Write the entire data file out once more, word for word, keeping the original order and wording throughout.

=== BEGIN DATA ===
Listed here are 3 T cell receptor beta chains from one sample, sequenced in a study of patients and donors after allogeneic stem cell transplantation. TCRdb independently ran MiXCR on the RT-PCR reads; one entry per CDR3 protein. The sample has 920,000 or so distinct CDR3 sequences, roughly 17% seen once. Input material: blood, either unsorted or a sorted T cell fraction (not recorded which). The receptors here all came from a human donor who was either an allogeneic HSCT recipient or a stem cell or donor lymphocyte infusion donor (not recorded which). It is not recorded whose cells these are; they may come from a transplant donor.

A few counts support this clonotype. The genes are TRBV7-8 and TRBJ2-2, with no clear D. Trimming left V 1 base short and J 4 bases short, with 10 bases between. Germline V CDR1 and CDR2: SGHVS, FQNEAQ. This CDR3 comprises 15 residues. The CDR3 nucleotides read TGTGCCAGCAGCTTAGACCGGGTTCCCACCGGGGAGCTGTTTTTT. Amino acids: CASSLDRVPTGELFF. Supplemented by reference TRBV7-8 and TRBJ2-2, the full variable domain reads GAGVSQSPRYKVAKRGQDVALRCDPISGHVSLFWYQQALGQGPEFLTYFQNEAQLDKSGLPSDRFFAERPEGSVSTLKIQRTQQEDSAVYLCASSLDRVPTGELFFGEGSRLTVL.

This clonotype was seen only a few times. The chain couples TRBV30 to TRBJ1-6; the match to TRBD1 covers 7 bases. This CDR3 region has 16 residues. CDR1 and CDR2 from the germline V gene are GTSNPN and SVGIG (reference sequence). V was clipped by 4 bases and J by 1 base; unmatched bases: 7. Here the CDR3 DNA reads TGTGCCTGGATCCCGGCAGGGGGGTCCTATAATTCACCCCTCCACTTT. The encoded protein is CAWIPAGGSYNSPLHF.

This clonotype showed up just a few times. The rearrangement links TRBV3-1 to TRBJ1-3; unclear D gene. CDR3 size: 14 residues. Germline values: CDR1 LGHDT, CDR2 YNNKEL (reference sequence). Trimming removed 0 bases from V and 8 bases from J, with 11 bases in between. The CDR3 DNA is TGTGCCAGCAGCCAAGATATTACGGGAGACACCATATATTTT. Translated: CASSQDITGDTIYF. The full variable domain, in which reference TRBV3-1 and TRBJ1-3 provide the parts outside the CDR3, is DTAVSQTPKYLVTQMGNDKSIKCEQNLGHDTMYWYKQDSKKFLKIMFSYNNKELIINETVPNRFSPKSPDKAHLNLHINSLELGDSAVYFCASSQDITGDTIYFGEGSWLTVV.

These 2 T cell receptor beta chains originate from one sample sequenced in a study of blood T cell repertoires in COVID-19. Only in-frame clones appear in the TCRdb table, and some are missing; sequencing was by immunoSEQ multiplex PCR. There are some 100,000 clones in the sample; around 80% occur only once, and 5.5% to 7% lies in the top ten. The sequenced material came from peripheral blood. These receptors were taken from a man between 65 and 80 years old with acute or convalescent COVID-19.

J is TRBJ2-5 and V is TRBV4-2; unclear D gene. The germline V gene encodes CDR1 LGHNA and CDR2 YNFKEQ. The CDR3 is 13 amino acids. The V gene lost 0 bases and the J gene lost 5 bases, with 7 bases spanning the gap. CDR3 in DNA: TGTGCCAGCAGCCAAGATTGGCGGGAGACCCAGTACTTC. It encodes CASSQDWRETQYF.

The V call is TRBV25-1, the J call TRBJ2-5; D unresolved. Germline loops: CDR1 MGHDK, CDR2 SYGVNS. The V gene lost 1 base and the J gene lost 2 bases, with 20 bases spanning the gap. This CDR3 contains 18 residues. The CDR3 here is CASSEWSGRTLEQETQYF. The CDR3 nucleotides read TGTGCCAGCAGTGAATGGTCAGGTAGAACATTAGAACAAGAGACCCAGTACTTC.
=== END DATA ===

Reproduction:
Listed here are 3 T cell receptor beta chains from one sample, sequenced in a study of patients and donors after allogeneic stem cell transplantation. TCRdb independently ran MiXCR on the RT-PCR reads; one entry per CDR3 protein. The sample has 920,000 or so distinct CDR3 sequences, roughly 17% seen once. Input material: blood, either unsorted or a sorted T cell fraction (not recorded which). The receptors here all came from a human donor who was either an allogeneic HSCT recipient or a stem cell or donor lymphocyte infusion donor (not recorded which). It is not recorded whose cells these are; they may come from a transplant donor.

A few counts support this clonotype. The genes are TRBV7-8 and TRBJ2-2, with no clear D. Trimming left V 1 base short and J 4 bases short, with 10 bases between. Germline V CDR1 and CDR2: SGHVS, FQNEAQ. This CDR3 comprises 15 residues. The CDR3 nucleotides read TGTGCCAGCAGCTTAGACCGGGTTCCCACCGGGGAGCTGTTTTTT. Amino acids: CASSLDRVPTGELFF. Supplemented by reference TRBV7-8 and TRBJ2-2, the full variable domain reads GAGVSQSPRYKVAKRGQDVALRCDPISGHVSLFWYQQALGQGPEFLTYFQNEAQLDKSGLPSDRFFAERPEGSVSTLKIQRTQQEDSAVYLCASSLDRVPTGELFFGEGSRLTVL.

This clonotype was seen only a few times. The chain couples TRBV30 to TRBJ1-6; the match to TRBD1 covers 7 bases. This CDR3 region has 16 residues. CDR1 and CDR2 from the germline V gene are GTSNPN and SVGIG (reference sequence). V was clipped by 4 bases and J by 1 base; unmatched bases: 7. Here the CDR3 DNA reads TGTGCCTGGATCCCGGCAGGGGGGTCCTATAATTCACCCCTCCACTTT. The encoded protein is CAWIPAGGSYNSPLHF.

This clonotype showed up just a few times. The rearrangement links TRBV3-1 to TRBJ1-3; unclear D gene. CDR3 size: 14 residues. Germline values: CDR1 LGHDT, CDR2 YNNKEL (reference sequence). Trimming removed 0 bases from V and 8 bases from J, with 11 bases in between. The CDR3 DNA is TGTGCCAGCAGCCAAGATATTACGGGAGACACCATATATTTT. Translated: CASSQDITGDTIYF. The full variable domain, in which reference TRBV3-1 and TRBJ1-3 provide the parts outside the CDR3, is DTAVSQTPKYLVTQMGNDKSIKCEQNLGHDTMYWYKQDSKKFLKIMFSYNNKELIINETVPNRFSPKSPDKAHLNLHINSLELGDSAVYFCASSQDITGDTIYFGEGSWLTVV.

These 2 T cell receptor beta chains originate from one sample sequenced in a study of blood T cell repertoires in COVID-19. Only in-frame clones appear in the TCRdb table, and some are missing; sequencing was by immunoSEQ multiplex PCR. There are some 100,000 clones in the sample; around 80% occur only once, and 5.5% to 7% lies in the top ten. The sequenced material came from peripheral blood. These receptors were taken from a man between 65 and 80 years old with acute or convalescent COVID-19.

J is TRBJ2-5 and V is TRBV4-2; unclear D gene. The germline V gene encodes CDR1 LGHNA and CDR2 YNFKEQ. The CDR3 is 13 amino acids. The V gene lost 0 bases and the J gene lost 5 bases, with 7 bases spanning the gap. CDR3 in DNA: TGTGCCAGCAGCCAAGATTGGCGGGAGACCCAGTACTTC. It encodes CASSQDWRETQYF.

The V call is TRBV25-1, the J call TRBJ2-5; D unresolved. Germline loops: CDR1 MGHDK, CDR2 SYGVNS. The V gene lost 1 base and the J gene lost 2 bases, with 20 bases spanning the gap. This CDR3 contains 18 residues. The CDR3 here is CASSEWSGRTLEQETQYF. The CDR3 nucleotides read TGTGCCAGCAGTGAATGGTCAGGTAGAACATTAGAACAAGAGACCCAGTACTTC.